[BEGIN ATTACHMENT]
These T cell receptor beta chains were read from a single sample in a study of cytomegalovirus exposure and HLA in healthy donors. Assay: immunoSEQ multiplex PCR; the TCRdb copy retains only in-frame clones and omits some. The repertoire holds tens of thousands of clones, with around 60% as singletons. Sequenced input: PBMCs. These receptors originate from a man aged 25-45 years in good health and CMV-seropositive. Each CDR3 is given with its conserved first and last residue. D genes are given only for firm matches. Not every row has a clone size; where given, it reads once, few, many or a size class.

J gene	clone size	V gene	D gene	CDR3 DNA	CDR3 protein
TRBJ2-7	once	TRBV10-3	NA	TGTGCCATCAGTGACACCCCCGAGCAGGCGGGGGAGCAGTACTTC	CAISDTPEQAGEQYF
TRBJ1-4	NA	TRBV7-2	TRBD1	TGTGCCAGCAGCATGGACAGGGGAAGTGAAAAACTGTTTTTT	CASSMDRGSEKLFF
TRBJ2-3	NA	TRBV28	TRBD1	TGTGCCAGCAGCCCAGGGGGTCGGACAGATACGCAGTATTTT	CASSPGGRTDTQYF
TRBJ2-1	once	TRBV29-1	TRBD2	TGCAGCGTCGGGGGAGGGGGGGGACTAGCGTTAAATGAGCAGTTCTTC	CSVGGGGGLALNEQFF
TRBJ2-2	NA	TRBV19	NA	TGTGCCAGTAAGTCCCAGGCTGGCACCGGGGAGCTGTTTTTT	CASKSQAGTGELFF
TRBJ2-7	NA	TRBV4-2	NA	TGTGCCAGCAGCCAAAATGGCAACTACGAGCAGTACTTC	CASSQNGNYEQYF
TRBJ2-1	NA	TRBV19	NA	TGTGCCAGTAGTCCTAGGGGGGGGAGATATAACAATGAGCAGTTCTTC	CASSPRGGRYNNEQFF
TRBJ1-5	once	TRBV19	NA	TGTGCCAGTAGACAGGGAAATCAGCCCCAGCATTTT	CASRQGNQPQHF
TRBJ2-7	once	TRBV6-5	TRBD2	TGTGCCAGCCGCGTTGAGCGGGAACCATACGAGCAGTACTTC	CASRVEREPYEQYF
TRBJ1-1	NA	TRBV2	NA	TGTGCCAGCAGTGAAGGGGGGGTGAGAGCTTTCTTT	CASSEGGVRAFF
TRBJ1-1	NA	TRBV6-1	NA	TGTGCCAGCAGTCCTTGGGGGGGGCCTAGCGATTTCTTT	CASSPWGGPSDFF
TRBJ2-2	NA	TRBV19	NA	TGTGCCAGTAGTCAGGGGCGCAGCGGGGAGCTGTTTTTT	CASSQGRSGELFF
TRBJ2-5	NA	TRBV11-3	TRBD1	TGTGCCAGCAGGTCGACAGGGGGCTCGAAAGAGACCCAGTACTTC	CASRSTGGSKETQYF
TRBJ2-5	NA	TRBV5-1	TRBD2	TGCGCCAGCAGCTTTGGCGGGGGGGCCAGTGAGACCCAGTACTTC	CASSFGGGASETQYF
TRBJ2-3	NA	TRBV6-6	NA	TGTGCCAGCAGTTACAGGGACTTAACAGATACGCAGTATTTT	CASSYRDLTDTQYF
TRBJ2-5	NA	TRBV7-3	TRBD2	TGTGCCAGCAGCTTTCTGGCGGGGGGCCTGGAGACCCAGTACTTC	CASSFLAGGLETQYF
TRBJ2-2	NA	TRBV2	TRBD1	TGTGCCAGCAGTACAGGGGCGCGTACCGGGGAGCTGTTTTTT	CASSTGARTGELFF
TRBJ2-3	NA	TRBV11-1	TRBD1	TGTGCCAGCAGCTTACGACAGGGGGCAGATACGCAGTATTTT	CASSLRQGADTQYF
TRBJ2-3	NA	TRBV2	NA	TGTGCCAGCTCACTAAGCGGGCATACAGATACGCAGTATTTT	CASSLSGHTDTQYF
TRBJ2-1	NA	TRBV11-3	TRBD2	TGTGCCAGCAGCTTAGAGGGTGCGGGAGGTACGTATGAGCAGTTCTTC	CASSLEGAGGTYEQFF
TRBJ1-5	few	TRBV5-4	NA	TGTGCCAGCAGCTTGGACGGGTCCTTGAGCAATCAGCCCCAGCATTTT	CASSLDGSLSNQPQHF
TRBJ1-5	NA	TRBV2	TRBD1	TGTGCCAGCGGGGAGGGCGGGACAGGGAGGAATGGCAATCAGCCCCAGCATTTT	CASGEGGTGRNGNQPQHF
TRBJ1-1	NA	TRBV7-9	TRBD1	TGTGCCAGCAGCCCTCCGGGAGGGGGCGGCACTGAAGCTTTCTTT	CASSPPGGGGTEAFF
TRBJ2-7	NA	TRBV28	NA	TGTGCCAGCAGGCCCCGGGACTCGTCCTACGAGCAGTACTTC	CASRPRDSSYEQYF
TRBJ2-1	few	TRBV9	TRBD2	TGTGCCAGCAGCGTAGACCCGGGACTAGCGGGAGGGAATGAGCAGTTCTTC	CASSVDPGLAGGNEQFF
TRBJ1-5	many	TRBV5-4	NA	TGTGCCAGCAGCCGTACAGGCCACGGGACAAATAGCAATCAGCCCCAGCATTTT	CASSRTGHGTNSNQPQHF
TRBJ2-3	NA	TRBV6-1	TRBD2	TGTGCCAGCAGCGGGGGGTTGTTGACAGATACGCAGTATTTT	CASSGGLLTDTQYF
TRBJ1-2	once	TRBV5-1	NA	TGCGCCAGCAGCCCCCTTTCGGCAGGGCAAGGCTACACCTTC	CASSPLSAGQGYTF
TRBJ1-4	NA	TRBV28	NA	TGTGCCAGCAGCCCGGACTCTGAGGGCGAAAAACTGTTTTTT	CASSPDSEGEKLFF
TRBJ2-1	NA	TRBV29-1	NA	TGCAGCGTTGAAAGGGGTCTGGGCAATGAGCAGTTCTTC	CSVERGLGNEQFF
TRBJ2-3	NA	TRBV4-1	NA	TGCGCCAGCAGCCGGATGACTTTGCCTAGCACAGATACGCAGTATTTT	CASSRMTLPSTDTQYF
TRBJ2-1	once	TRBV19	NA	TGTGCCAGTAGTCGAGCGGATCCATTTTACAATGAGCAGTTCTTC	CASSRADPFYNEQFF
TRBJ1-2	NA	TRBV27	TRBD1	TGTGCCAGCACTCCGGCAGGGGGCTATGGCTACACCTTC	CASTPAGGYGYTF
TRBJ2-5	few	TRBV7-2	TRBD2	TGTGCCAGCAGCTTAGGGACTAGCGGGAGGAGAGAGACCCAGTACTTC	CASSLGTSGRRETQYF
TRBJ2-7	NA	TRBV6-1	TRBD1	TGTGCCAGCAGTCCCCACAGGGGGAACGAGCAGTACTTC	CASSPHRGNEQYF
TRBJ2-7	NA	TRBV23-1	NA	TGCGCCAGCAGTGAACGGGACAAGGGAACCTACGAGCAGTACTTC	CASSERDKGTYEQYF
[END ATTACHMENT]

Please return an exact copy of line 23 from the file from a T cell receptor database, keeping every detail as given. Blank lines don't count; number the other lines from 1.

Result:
TRBJ1-5	few	TRBV5-4	NA	TGTGCCAGCAGCTTGGACGGGTCCTTGAGCAATCAGCCCCAGCATTTT	CASSLDGSLSNQPQHF